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The Interpreter
@Interpreter_Mag
Russian-to-English translation journal, with original analysis and commentary on Russia's foreign & domestic policy.
Interpreter_Mag
Russia Update: August 24, 2016

Publication: Russia Update
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The Interpreter
@Interpreter_Mag
Russian-to-English translation journal, with original analysis and commentary on Russia's foreign & domestic policy.
Interpreter_Mag
Hostage-Taker In Moscow Bank Surrenders To Police; 'Bomb' Turns Out To Be Cardboard Box with Salt
The man who has riveted the attention of Muscovites today after holding bank employees hostage and threatening to set off what appeared to be a bomb has surrendered to police, Novaya Gazeta says.

The hostage-taker turned out to be Aram Petrosyan, 61, and the item he attached to himself with yellow tape which many suspected was fake indeed turned out to be a cardboard mock-up with only salt inside. He himself explained this as he handed the box to law-enforcers, who confirmed it.

Before he surrended, Petrosyan released all of the remaining bank employees. 

During the hostage drama, he announced that he wasn't there to rob the bank but to seize and gain attention to his demands which apparently related to business debts.

None other than Vladimir Kolokoltsev, the Minister of Interior, went out to meet him, although Russian law-enforcers have rarely negotiated with terrorists in a number of very real hostage incidents including in a Moscow theater and a school in Beslan, storming the buildings and causing the deaths of hundreds of people.

Special forces and other police bosses negotiated with the hostage-taker until he surrended -- a rare occurance with situations involving bombs in Russia.

And among the hostages just happened to be Gleb Bryansky, deputy editor-in-chief of TASS, the state wire service, who said Petrosyan smoked a lot and seemed nervous, and even apologized for his act.

"He hostage-taker didn't look like a hardened criminal but a desperate man." It may be that even within the first minutes of the drama, police determined that the man wasn't a terrorist and therefore decided to have Kolokoltsev come.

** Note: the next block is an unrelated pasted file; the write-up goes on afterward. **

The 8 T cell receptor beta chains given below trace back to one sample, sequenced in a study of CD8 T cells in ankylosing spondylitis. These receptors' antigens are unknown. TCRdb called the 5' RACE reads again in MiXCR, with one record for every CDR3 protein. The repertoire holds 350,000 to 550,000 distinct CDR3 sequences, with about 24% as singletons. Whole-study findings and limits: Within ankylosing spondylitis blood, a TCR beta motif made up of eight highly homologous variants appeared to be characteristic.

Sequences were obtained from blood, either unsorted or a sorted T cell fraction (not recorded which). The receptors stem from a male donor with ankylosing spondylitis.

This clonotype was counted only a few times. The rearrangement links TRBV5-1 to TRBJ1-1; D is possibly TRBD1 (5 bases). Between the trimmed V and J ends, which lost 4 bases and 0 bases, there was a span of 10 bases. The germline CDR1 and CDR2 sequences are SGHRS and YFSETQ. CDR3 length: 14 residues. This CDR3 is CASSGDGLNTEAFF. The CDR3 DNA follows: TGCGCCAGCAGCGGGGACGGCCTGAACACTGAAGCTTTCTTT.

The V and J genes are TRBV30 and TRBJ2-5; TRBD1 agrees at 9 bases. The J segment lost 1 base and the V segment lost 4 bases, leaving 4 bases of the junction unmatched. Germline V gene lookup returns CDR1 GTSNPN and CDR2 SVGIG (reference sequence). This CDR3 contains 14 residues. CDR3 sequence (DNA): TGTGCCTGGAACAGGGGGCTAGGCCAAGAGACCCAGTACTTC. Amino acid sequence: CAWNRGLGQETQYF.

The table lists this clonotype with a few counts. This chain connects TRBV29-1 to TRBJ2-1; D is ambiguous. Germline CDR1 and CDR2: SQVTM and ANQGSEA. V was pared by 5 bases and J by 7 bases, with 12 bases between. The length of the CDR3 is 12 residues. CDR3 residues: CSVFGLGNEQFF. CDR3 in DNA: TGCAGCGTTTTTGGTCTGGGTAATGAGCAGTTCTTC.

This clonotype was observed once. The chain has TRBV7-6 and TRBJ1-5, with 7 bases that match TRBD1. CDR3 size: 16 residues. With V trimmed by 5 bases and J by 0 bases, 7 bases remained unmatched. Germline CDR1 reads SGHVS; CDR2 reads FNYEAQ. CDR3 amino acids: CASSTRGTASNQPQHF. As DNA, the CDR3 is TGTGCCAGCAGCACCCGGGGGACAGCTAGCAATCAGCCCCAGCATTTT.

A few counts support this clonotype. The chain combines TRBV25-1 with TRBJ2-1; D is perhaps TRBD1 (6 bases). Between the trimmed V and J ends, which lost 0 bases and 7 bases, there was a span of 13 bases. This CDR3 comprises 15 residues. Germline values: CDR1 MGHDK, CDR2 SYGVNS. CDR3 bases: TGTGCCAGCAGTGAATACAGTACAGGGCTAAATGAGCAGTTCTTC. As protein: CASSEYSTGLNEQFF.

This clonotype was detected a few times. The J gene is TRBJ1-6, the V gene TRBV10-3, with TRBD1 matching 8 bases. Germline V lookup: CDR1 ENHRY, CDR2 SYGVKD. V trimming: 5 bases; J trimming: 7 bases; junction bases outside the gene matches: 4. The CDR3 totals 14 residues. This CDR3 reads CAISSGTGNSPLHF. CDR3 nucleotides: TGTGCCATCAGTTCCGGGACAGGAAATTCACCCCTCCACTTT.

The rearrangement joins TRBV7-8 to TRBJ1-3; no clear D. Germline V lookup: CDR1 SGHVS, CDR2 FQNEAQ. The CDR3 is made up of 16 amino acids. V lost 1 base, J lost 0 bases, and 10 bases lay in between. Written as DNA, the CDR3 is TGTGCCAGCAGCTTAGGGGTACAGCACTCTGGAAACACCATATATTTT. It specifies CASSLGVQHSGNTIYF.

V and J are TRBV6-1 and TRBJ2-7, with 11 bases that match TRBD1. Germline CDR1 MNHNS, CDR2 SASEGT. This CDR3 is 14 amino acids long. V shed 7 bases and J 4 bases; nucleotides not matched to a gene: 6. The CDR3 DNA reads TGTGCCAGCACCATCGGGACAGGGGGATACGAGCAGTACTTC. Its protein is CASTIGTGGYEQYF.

A source in the police told TASS regarding Petrosyan:

He explained that he wouldn't have taken this step if he could have resolved his financial issues with the authorities.

TASS reported that Petrosyan said he ran a business producing first-aid kits but went bankrupt. He handed out his first-aid kit to the 3 bank employees including a guard and three customers he took hostage.

He let out one bank employee who told him she was pregnant. Then the guard managed to escape on his own, said TASS.

Other media, notably Meduza, were able to get very clear close-up photographers of Petrosyan and his "bomb" during the drama, sparking widespread discussion about how authentic the incident and the bomb were.

The bank happened to be a branch of the New-York based Citibank on Bolshaya Nikitinskaya Street.

All of these details taken together are likely to cause many on social media to wonder if the entire incident was staged for maximum press benefit to distract from other dramas of war and corruption. But it's also just as likely that a man adversely affected by Russia's economic crisis became very desperate.

-- Catherine A. Fitzpatrick 

The Interpreter
@Interpreter_Mag
Russian-to-English translation journal, with original analysis and commentary on Russia's foreign & domestic policy.
Interpreter_Mag
UPDATED: Reported Bankrupt Businessman Threats to Blow Up Bank in Center of Moscow; Hostages Inside Bank

UPDATES: See below. 

A man is threatening to blow up a bank in Moscow.

RT says he is a bankrupt businessman, according to a source.

At least two female hostages have been let go, but as many as four people may remain in the bank, Novaya Gazeta reports.

The man has asked that police come to the scene, and has demanded negotiators.  

The Interior Ministry himself has gone to the scene. 

Translation: Interior Minister Vladimir Kolokoltsev has arrived at the scene of the seizure on Bolshoi Nikitskoy.